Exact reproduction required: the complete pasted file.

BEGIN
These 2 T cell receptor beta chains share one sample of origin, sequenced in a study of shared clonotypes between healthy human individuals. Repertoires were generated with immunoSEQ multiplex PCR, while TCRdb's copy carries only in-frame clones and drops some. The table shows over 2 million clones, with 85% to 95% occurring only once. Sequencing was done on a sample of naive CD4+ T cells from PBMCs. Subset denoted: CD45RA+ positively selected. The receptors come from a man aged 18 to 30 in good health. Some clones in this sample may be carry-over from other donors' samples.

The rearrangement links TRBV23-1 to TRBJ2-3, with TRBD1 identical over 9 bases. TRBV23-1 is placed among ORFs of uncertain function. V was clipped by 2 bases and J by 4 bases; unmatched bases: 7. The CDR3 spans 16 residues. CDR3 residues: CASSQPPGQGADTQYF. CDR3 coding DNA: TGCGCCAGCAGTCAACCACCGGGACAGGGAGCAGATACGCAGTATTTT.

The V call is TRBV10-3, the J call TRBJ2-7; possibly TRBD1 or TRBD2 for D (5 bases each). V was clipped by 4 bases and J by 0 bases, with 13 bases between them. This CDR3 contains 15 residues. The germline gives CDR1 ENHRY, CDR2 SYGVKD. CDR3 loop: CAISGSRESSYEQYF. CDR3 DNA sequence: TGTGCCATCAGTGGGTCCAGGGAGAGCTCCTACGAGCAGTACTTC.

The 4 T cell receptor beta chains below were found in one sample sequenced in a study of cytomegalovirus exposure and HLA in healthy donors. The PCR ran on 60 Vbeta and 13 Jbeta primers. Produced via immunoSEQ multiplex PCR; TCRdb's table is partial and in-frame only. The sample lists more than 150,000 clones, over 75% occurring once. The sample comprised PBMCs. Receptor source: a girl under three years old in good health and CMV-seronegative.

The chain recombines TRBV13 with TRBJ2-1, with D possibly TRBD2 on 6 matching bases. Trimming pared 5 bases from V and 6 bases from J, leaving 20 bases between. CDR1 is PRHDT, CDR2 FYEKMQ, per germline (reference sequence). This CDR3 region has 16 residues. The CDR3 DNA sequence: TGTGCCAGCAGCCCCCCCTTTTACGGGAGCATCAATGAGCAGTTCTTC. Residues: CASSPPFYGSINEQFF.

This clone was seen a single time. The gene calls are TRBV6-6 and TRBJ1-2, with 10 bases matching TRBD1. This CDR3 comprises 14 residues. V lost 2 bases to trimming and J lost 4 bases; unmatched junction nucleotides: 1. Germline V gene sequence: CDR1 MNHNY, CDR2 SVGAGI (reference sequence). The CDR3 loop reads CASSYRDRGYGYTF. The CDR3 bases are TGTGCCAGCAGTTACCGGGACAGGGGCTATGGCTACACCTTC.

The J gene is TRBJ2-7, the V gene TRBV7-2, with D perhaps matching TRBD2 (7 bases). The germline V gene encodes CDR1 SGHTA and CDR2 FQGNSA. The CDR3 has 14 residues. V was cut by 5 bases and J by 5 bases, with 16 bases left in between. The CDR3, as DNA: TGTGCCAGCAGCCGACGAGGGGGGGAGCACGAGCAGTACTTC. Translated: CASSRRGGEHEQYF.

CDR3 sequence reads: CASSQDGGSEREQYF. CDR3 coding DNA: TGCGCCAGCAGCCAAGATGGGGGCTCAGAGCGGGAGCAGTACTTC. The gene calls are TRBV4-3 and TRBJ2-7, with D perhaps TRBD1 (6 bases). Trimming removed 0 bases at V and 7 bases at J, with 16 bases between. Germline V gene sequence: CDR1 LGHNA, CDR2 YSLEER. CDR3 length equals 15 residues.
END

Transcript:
These 2 T cell receptor beta chains share one sample of origin, sequenced in a study of shared clonotypes between healthy human individuals. Repertoires were generated with immunoSEQ multiplex PCR, while TCRdb's copy carries only in-frame clones and drops some. The table shows over 2 million clones, with 85% to 95% occurring only once. Sequencing was done on a sample of naive CD4+ T cells from PBMCs. Subset denoted: CD45RA+ positively selected. The receptors come from a man aged 18 to 30 in good health. Some clones in this sample may be carry-over from other donors' samples.

The rearrangement links TRBV23-1 to TRBJ2-3, with TRBD1 identical over 9 bases. TRBV23-1 is placed among ORFs of uncertain function. V was clipped by 2 bases and J by 4 bases; unmatched bases: 7. The CDR3 spans 16 residues. CDR3 residues: CASSQPPGQGADTQYF. CDR3 coding DNA: TGCGCCAGCAGTCAACCACCGGGACAGGGAGCAGATACGCAGTATTTT.

The V call is TRBV10-3, the J call TRBJ2-7; possibly TRBD1 or TRBD2 for D (5 bases each). V was clipped by 4 bases and J by 0 bases, with 13 bases between them. This CDR3 contains 15 residues. The germline gives CDR1 ENHRY, CDR2 SYGVKD. CDR3 loop: CAISGSRESSYEQYF. CDR3 DNA sequence: TGTGCCATCAGTGGGTCCAGGGAGAGCTCCTACGAGCAGTACTTC.

The 4 T cell receptor beta chains below were found in one sample sequenced in a study of cytomegalovirus exposure and HLA in healthy donors. The PCR ran on 60 Vbeta and 13 Jbeta primers. Produced via immunoSEQ multiplex PCR; TCRdb's table is partial and in-frame only. The sample lists more than 150,000 clones, over 75% occurring once. The sample comprised PBMCs. Receptor source: a girl under three years old in good health and CMV-seronegative.

The chain recombines TRBV13 with TRBJ2-1, with D possibly TRBD2 on 6 matching bases. Trimming pared 5 bases from V and 6 bases from J, leaving 20 bases between. CDR1 is PRHDT, CDR2 FYEKMQ, per germline (reference sequence). This CDR3 region has 16 residues. The CDR3 DNA sequence: TGTGCCAGCAGCCCCCCCTTTTACGGGAGCATCAATGAGCAGTTCTTC. Residues: CASSPPFYGSINEQFF.

This clone was seen a single time. The gene calls are TRBV6-6 and TRBJ1-2, with 10 bases matching TRBD1. This CDR3 comprises 14 residues. V lost 2 bases to trimming and J lost 4 bases; unmatched junction nucleotides: 1. Germline V gene sequence: CDR1 MNHNY, CDR2 SVGAGI (reference sequence). The CDR3 loop reads CASSYRDRGYGYTF. The CDR3 bases are TGTGCCAGCAGTTACCGGGACAGGGGCTATGGCTACACCTTC.

The J gene is TRBJ2-7, the V gene TRBV7-2, with D perhaps matching TRBD2 (7 bases). The germline V gene encodes CDR1 SGHTA and CDR2 FQGNSA. The CDR3 has 14 residues. V was cut by 5 bases and J by 5 bases, with 16 bases left in between. The CDR3, as DNA: TGTGCCAGCAGCCGACGAGGGGGGGAGCACGAGCAGTACTTC. Translated: CASSRRGGEHEQYF.

CDR3 sequence reads: CASSQDGGSEREQYF. CDR3 coding DNA: TGCGCCAGCAGCCAAGATGGGGGCTCAGAGCGGGAGCAGTACTTC. The gene calls are TRBV4-3 and TRBJ2-7, with D perhaps TRBD1 (6 bases). Trimming removed 0 bases at V and 7 bases at J, with 16 bases between. Germline V gene sequence: CDR1 LGHNA, CDR2 YSLEER. CDR3 length equals 15 residues.